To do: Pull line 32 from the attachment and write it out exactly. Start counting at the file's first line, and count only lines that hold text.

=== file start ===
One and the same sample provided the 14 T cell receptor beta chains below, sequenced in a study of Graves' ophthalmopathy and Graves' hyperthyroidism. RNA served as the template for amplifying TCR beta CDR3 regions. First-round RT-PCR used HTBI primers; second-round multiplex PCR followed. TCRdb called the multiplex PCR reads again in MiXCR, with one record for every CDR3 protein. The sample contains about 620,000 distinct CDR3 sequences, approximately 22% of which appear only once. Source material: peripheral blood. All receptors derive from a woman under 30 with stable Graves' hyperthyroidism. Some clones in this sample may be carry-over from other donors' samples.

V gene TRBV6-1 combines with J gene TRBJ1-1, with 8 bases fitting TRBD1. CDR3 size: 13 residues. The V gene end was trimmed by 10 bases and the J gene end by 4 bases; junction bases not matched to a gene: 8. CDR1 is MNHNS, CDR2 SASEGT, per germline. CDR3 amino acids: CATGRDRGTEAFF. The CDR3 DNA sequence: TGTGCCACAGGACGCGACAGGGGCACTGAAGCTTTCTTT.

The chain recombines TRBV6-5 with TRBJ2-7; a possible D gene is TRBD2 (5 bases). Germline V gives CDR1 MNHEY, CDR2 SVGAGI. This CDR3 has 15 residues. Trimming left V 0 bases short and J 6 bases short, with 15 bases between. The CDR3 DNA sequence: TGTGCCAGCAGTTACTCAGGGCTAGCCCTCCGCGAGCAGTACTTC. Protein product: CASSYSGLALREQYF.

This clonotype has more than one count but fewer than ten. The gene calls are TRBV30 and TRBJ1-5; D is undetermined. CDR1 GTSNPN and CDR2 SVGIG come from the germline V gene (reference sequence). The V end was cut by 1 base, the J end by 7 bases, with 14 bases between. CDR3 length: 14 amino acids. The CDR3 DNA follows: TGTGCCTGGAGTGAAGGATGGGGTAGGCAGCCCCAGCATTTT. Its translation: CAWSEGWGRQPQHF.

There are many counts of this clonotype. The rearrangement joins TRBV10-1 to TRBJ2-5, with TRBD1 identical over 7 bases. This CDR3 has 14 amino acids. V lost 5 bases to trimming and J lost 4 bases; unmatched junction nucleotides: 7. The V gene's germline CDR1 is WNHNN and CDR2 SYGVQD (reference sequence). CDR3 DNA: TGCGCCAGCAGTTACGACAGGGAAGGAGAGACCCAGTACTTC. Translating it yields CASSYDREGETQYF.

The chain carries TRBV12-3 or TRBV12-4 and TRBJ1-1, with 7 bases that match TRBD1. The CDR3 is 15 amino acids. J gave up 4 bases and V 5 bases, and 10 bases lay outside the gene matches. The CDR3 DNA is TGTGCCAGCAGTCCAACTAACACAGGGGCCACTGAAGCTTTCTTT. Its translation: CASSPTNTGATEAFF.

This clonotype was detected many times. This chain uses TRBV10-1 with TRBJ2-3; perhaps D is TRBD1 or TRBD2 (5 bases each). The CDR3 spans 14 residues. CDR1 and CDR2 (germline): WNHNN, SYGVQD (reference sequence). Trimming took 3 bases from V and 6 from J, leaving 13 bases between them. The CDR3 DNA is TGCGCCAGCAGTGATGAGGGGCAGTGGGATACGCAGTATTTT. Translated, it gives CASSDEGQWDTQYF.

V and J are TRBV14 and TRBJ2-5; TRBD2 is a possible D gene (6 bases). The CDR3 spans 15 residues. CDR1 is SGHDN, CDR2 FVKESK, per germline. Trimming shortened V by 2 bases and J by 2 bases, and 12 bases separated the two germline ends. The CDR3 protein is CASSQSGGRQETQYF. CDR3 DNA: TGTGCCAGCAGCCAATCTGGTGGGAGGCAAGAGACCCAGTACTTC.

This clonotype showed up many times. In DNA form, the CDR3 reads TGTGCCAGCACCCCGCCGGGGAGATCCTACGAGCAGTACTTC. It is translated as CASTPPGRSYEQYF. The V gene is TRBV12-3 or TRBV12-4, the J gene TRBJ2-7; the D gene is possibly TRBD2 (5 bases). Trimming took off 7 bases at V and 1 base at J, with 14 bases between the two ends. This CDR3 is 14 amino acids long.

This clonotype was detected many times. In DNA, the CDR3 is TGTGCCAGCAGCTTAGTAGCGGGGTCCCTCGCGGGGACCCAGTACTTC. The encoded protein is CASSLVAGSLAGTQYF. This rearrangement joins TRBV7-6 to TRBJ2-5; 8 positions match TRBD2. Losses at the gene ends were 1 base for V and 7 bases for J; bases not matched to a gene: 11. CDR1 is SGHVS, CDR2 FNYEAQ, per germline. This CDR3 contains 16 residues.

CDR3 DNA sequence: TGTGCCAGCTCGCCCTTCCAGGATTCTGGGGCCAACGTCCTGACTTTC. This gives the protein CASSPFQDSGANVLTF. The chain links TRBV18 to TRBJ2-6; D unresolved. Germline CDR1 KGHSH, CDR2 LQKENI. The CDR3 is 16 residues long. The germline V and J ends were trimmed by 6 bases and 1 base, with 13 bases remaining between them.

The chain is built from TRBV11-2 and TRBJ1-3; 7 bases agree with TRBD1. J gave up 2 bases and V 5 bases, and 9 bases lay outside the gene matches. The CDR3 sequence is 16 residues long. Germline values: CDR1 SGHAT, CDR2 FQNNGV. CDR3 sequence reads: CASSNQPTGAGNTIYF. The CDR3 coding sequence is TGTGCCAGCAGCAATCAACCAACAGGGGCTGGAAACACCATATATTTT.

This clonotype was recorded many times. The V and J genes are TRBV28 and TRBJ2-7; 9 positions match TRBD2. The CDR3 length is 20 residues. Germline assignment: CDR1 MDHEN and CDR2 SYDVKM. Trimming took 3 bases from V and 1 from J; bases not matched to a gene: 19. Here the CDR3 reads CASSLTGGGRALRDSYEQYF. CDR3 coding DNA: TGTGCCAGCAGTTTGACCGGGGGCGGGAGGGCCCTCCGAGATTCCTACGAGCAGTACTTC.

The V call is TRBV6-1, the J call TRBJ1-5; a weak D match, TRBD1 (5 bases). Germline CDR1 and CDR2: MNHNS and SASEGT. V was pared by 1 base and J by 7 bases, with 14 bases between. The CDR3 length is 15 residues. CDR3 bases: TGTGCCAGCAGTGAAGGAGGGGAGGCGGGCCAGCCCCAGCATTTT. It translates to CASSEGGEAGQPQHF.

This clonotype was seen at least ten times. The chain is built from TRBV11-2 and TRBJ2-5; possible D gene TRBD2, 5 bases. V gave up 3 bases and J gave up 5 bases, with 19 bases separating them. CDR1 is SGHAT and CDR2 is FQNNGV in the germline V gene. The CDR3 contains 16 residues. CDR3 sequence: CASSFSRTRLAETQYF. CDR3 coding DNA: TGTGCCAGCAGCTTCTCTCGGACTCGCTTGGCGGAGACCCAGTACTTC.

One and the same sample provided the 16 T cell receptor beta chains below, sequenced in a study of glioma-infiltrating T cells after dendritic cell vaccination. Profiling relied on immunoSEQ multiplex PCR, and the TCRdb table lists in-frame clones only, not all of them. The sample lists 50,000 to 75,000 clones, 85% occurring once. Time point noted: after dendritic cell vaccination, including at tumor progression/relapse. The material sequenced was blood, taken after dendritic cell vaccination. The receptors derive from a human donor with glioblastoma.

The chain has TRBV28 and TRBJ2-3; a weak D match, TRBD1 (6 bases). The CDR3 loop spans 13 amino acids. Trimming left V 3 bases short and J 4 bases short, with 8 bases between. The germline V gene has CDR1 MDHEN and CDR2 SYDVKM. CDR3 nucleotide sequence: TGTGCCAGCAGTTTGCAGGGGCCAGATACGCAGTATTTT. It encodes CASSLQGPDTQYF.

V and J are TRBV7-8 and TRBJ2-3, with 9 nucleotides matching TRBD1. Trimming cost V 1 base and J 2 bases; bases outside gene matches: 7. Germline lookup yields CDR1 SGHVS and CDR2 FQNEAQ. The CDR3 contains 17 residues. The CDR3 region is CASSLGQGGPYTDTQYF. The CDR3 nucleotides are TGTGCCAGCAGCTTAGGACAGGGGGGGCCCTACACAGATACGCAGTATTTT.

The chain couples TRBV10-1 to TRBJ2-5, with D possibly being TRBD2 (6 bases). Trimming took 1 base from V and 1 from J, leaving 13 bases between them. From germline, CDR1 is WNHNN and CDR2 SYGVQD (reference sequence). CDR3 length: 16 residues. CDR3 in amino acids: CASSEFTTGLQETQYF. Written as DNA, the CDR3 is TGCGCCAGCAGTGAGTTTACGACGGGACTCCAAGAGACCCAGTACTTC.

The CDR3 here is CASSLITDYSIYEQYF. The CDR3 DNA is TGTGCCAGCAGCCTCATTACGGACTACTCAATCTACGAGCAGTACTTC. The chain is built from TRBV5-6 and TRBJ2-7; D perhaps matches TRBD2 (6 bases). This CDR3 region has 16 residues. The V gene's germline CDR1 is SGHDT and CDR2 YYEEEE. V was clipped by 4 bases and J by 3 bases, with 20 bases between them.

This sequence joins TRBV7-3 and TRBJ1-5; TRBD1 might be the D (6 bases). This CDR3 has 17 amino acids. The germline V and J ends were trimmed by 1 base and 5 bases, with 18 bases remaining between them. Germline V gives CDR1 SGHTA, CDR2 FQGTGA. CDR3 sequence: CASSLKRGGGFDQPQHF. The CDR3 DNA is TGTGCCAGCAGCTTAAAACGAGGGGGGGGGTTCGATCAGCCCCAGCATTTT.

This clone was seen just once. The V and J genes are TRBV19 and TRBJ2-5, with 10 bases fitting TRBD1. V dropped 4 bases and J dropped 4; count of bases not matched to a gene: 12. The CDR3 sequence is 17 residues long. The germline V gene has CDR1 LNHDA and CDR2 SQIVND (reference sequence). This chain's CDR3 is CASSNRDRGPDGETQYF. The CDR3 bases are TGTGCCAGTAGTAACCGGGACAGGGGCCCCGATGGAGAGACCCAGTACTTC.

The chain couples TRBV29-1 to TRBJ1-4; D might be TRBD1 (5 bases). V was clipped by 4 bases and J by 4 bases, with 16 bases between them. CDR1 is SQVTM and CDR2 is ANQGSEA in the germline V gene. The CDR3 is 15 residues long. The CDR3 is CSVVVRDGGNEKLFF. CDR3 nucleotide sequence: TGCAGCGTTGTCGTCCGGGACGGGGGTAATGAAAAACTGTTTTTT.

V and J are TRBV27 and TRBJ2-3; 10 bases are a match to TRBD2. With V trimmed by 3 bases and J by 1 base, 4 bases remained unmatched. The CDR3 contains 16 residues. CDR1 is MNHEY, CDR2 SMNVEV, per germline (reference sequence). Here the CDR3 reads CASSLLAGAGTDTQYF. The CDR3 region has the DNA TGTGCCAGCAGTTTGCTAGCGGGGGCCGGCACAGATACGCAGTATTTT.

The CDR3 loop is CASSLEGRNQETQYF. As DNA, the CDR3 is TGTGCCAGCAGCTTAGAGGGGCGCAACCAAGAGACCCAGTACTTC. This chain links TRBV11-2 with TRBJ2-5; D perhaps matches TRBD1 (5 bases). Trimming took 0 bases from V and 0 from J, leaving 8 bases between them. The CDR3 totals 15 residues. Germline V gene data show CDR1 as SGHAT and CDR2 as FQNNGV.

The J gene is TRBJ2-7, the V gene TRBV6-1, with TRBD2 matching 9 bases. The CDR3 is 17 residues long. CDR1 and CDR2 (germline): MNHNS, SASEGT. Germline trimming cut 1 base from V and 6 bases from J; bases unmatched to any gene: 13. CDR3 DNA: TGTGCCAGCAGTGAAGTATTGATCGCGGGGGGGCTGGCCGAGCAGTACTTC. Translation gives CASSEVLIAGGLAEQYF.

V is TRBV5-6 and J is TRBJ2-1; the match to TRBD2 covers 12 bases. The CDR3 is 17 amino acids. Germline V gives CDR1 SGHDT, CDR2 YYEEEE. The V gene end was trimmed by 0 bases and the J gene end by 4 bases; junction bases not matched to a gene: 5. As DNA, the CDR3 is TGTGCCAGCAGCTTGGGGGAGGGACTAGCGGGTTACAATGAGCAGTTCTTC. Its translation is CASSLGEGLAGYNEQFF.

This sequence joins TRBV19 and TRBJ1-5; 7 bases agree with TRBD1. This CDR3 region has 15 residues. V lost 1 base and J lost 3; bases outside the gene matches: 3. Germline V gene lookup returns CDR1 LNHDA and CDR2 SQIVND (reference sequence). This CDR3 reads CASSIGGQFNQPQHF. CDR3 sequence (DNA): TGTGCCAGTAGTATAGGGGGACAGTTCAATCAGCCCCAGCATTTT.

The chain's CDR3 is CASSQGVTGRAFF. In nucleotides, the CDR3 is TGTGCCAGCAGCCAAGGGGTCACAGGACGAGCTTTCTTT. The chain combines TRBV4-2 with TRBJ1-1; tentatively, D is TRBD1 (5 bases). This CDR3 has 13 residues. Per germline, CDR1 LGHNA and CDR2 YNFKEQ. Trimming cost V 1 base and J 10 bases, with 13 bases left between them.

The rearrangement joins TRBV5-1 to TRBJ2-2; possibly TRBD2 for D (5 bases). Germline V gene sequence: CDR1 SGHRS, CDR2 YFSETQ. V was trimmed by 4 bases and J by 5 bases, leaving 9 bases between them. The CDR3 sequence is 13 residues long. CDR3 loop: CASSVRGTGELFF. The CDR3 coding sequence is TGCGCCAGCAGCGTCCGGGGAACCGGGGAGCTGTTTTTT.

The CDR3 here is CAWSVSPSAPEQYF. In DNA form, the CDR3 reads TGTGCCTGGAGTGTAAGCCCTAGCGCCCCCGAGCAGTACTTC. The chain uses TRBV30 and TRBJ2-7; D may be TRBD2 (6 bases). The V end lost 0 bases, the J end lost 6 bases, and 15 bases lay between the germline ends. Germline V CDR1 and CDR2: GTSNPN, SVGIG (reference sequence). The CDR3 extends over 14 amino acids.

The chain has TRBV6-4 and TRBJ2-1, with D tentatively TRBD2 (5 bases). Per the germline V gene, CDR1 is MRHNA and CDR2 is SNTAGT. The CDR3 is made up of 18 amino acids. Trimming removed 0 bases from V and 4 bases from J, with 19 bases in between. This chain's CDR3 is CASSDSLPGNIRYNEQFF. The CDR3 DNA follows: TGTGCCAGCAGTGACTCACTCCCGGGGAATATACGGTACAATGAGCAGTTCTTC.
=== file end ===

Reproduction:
The chain has TRBV6-4 and TRBJ2-1, with D tentatively TRBD2 (5 bases). Per the germline V gene, CDR1 is MRHNA and CDR2 is SNTAGT. The CDR3 is made up of 18 amino acids. Trimming removed 0 bases from V and 4 bases from J, with 19 bases in between. This chain's CDR3 is CASSDSLPGNIRYNEQFF. The CDR3 DNA follows: TGTGCCAGCAGTGACTCACTCCCGGGGAATATACGGTACAATGAGCAGTTCTTC.